Serena Williams was not the victim of sexism after disciplinary action was taken against her at this year’s US Open final, according to Johanna Konta.
Williams lost all momentum against Naomi Osaka after she was docked a game which contributed to the Japanese securing a shock win.
The American received three code violations during the second set of her 2-6 4-6 defeat, and labelled umpire Carlos Ramos “a thief” and “a liar” in the aftermath of the match.
Konta has broken her silence on the debate whilst speaking to the Oxford Union and the Brit believes the 23-time grand-slam champion was wrong to complain of inequality during her extraordinary meltdown.
She said: “I think there [are] a number of different elements that need to be taken into account. One of them being that the umpire was right: Patrick Mouratoglou was coaching – he said so. [The umpire] gave a coaching violation. I think that has to be taken separately to what happened after.
” One thing that is 100% certain is that emotions are always incredibly high in a match, and I would imagine definitely more so in a grand slam final. Everybody is human, including Serena Williams, and I think the US Open just brings that out of her. “
“She has been disqualified once before at the same event, so bless her. I think she feels the stress there, that’s for sure. However, I think you’ve also then got to look at the umpire. That specific umpire is a stickler for the rules. He gave coaching violations to [Novak] Djokovic
Williams has swerved the incident in her brief appearances in the media since September, but the 37-year-old can expect to field questions on the subject at an open press conference at the Hopman Cup ahead of the Australian Open in early January.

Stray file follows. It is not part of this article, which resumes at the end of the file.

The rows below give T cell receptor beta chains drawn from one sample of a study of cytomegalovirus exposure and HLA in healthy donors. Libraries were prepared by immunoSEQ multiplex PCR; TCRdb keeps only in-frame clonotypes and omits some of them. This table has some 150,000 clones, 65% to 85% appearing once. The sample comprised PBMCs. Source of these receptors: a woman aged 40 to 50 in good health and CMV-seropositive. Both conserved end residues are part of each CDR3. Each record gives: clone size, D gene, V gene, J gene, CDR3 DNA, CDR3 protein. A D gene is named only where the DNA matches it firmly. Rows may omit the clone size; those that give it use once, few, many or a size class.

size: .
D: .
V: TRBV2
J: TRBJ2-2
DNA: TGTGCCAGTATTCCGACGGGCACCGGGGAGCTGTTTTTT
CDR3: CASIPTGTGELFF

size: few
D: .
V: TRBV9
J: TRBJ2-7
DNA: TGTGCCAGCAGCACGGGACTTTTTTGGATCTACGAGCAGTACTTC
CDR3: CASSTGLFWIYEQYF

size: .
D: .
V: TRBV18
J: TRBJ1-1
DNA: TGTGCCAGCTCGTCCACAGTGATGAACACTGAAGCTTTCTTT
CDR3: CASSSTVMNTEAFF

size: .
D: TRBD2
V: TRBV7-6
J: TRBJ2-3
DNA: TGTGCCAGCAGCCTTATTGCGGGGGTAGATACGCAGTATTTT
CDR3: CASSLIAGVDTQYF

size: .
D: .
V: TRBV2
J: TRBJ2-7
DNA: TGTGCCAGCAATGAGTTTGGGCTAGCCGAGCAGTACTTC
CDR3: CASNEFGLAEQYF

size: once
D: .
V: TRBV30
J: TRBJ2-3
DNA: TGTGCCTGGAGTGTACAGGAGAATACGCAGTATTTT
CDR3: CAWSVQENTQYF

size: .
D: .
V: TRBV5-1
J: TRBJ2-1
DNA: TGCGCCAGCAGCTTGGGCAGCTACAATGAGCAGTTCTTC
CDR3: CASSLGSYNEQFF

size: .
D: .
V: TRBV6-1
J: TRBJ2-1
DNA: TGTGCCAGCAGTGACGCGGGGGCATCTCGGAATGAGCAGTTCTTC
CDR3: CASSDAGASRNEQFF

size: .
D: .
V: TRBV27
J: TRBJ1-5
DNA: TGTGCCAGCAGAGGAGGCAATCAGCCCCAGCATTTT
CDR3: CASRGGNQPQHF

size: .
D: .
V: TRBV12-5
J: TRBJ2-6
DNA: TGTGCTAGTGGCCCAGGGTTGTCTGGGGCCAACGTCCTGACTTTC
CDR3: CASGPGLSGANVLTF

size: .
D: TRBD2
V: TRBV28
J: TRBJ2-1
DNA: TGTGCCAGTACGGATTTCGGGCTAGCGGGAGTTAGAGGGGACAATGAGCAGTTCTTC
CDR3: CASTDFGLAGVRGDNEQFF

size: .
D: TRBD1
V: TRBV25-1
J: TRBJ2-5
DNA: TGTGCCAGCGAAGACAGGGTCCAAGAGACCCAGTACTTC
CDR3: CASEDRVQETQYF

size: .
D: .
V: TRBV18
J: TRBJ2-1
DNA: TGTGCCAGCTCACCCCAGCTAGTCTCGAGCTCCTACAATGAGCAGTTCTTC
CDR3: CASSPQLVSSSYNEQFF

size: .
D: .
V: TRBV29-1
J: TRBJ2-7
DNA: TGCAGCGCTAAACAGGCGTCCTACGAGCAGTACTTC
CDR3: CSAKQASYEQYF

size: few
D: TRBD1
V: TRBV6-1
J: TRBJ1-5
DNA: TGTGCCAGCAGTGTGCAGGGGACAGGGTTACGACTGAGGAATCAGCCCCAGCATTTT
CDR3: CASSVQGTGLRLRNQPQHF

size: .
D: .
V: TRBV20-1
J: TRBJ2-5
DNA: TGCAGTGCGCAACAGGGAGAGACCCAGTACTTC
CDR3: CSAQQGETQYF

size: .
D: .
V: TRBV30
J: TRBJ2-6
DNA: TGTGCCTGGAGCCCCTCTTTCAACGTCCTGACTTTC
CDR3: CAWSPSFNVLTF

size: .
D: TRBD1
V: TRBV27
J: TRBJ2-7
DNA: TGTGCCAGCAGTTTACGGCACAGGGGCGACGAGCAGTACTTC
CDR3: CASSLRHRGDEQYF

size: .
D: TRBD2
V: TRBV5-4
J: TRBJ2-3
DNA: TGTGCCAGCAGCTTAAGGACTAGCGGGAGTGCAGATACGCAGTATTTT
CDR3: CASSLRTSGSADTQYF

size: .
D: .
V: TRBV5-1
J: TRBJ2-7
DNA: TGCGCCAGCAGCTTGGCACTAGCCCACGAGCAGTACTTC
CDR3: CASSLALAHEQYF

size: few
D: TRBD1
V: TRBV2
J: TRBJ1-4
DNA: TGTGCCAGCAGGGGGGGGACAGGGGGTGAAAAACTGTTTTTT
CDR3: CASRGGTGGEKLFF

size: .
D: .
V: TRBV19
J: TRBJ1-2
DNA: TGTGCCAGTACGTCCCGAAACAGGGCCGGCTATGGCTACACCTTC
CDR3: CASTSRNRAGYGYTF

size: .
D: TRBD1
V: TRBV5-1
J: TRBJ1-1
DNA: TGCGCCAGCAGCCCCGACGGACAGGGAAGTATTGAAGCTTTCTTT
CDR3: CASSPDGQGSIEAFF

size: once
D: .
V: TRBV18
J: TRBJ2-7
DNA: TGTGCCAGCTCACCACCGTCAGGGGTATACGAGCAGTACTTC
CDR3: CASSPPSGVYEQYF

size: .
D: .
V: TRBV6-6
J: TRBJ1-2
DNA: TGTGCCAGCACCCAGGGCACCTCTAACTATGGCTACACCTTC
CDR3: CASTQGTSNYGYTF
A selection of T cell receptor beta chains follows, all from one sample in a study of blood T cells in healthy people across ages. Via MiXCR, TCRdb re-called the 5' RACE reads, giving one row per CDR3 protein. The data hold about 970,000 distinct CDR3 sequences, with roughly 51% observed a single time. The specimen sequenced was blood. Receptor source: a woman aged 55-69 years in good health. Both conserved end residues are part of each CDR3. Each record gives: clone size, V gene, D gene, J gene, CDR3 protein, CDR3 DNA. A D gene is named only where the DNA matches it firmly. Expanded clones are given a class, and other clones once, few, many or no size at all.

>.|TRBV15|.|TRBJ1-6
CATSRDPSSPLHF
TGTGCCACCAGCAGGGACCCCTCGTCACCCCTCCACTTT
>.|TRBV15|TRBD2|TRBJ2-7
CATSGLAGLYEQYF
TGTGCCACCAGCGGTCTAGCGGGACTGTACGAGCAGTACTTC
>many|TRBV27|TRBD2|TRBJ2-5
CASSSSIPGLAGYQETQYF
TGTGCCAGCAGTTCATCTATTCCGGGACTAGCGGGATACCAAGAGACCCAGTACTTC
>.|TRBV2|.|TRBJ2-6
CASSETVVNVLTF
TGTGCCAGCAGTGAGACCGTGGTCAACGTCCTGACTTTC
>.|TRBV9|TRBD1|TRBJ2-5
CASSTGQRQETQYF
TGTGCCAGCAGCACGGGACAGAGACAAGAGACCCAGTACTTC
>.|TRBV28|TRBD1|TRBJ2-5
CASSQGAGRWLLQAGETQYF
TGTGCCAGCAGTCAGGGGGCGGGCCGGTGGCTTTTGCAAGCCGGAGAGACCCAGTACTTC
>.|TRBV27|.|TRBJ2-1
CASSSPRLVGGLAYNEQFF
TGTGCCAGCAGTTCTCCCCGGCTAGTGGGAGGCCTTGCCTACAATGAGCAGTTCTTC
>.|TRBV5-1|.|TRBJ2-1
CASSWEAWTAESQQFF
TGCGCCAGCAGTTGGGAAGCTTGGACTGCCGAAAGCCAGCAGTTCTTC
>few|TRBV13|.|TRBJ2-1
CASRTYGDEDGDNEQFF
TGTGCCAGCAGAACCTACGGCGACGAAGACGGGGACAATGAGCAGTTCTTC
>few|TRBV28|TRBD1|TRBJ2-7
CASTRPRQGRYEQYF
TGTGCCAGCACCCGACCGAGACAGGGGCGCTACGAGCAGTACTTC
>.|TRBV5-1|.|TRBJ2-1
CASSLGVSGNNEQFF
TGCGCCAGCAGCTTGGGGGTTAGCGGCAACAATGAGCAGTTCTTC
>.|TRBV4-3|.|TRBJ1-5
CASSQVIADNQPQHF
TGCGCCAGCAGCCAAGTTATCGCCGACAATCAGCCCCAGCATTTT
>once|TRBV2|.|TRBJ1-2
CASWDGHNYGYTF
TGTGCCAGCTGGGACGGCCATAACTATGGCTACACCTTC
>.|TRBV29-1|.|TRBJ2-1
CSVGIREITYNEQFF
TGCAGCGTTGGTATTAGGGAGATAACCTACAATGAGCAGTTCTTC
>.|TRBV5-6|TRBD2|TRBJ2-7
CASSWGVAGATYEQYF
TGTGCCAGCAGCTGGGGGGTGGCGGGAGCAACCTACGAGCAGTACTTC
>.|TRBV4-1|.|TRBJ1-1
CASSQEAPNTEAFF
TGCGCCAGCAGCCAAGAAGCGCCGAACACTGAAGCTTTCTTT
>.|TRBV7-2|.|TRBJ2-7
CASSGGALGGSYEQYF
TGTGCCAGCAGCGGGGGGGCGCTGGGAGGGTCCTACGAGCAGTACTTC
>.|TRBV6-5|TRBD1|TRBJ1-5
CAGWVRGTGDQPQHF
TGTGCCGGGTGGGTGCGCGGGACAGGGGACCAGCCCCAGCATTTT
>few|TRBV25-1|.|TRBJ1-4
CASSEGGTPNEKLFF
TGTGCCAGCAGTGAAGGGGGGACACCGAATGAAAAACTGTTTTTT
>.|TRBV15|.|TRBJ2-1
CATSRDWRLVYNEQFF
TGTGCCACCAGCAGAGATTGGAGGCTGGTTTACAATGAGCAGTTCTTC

She received a $17,000 fine from the United States Tennis association, and the six-time US Open champion divided the tennis world with her behaviour both during and after the defeat to Osaka.
Tennis great Billie Jean King provided a message of support for Williams, writing on Twitter: “When a woman is emotional, she’s “hysterical” and she’s penalized for it.
“When a man does the same, he’s ‘outspoken’ and there are no repercussions. Thank you, @serenawilliams, for calling out this double standard. More voices are needed to do the same.”
But world No 37 Konta argued: “I’m all for equal rights but I don’t necessarily always agree [that] when you don’t like something you brush it on to the inequality carpet and say: ‘Because I’m a woman I didn’t get this.’ I don’t necessarily always agree with that approach.
“However, one thing you cannot take away from Serena is how passionate she is about women’s rights. It is because of people like her and Billie Jean King that conversations are started, topics are put in the forefront and change can be made.
“Now I don’t believe that was a sexist issue, personally. I believe it was emotions running high and things just snowballing. That’s what I believe… don’t hate me, Serena.”